Q. How do I go about looking for old prison records in California without spending a lot of money?
A. An easy — and free — place to start is the Online Archive of California. A quick search of the catalog for prison reveals a range of materials, including California State Prison at San Quentin records, 1851-1910, San Quentin Folsom Prison Index 1910, and even a reward poster for escapees from Folsom in 1890. Only a few of these collections are online, but this statewide catalog can direct you to the repository holding the actual records, such as the state library or historical society.
If your criminal ancestor was incarcerated in a federal, rather than a state, prison, the records would be housed (along with federal court files, which may be helpful) at the National Archives and Records Adminstration (NARA) regional offices. Alcatraz records, for example, are at the NARA branch in San Francisco; you’ll find a roster of former inmates, 1934 to 1963, NARA’s website.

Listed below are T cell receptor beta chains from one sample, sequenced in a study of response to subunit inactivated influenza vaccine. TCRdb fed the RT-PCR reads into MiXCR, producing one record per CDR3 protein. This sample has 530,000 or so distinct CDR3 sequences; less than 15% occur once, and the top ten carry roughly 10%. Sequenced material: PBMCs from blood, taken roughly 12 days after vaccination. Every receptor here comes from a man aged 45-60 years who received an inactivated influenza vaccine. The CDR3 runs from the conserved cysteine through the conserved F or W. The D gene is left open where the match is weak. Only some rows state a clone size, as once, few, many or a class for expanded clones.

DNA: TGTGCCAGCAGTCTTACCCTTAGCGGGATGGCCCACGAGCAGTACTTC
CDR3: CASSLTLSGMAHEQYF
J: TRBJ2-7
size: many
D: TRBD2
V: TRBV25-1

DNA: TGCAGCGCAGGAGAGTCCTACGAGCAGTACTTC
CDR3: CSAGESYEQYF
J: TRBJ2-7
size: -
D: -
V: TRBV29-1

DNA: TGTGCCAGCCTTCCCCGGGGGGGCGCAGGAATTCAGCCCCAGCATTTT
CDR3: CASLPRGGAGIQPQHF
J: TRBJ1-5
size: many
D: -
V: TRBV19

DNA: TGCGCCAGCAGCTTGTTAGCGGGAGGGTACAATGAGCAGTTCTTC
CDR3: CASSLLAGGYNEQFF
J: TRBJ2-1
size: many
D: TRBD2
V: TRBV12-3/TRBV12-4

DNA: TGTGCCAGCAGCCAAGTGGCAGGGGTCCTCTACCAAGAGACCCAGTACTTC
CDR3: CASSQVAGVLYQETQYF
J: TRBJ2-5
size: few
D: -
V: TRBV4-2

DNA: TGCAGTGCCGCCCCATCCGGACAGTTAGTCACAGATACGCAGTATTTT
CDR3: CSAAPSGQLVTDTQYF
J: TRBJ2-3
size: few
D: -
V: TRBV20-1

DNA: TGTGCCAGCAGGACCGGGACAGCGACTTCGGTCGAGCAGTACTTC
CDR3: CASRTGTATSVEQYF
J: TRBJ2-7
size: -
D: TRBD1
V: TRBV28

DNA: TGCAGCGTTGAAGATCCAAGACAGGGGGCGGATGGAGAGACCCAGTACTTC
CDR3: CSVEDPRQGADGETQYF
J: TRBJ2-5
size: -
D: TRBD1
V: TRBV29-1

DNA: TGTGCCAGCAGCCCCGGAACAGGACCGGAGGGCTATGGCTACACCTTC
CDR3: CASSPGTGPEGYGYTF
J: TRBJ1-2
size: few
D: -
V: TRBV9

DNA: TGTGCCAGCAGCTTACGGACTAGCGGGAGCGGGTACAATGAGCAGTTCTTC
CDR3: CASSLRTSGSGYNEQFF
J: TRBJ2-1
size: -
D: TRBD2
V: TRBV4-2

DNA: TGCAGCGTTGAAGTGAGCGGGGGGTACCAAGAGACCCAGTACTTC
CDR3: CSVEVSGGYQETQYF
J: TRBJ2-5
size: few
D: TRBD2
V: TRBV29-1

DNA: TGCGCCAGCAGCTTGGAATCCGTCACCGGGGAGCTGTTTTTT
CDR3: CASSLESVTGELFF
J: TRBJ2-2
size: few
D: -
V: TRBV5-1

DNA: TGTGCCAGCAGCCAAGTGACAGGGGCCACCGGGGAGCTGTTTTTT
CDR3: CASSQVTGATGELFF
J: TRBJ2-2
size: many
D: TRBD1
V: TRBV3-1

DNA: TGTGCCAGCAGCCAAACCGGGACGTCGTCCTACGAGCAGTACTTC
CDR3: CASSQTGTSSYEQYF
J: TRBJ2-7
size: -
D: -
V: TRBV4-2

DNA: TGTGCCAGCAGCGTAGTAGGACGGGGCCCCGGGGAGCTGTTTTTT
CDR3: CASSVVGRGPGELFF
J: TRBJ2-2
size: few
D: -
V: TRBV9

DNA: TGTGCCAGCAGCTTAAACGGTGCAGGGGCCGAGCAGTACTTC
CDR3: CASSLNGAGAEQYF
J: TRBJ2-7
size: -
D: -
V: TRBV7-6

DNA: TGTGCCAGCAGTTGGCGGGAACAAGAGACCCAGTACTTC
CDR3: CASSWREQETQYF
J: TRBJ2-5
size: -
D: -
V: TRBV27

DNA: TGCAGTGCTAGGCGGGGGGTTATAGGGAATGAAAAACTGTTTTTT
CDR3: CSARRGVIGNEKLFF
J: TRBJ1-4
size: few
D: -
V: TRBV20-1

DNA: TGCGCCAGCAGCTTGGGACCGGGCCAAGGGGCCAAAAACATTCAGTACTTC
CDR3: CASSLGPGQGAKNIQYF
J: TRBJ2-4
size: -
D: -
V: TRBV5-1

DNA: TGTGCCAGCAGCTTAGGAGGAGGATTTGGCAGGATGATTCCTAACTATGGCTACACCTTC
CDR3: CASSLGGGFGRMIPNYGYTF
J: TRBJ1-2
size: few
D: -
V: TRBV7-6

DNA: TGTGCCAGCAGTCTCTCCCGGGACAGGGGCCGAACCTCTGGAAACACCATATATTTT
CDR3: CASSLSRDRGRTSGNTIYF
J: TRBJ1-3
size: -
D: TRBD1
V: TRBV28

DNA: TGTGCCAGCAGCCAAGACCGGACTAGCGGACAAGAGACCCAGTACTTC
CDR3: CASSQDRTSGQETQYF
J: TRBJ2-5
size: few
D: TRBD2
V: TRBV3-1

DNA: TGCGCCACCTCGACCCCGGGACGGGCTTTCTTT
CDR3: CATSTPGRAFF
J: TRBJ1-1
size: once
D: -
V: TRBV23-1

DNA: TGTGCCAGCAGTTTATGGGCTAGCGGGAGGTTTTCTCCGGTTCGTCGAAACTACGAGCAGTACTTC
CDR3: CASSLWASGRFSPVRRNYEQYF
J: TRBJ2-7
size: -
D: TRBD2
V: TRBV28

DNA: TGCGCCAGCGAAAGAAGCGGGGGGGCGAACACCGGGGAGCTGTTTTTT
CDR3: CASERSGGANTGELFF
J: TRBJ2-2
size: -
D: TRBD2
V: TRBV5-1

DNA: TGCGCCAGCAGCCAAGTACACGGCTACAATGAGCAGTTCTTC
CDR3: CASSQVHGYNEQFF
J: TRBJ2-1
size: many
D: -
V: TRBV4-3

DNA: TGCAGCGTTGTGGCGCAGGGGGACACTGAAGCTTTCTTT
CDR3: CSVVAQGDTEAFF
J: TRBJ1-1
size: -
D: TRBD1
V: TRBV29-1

For a complete guide to holdings of federal district court records, including criminal courts, see NARA’s website. Some of these records are on Family History Library (FHL) microfilm.
The FHL has microfilmed many local court records. If your ancestor was tried in Sacramento, Calif., for example, you can consult microfilmed county district court records (1862 to 1881), county court minutes (1867 to 1883), court of sessions records (1850 to 1863) and two indexes to early court records.
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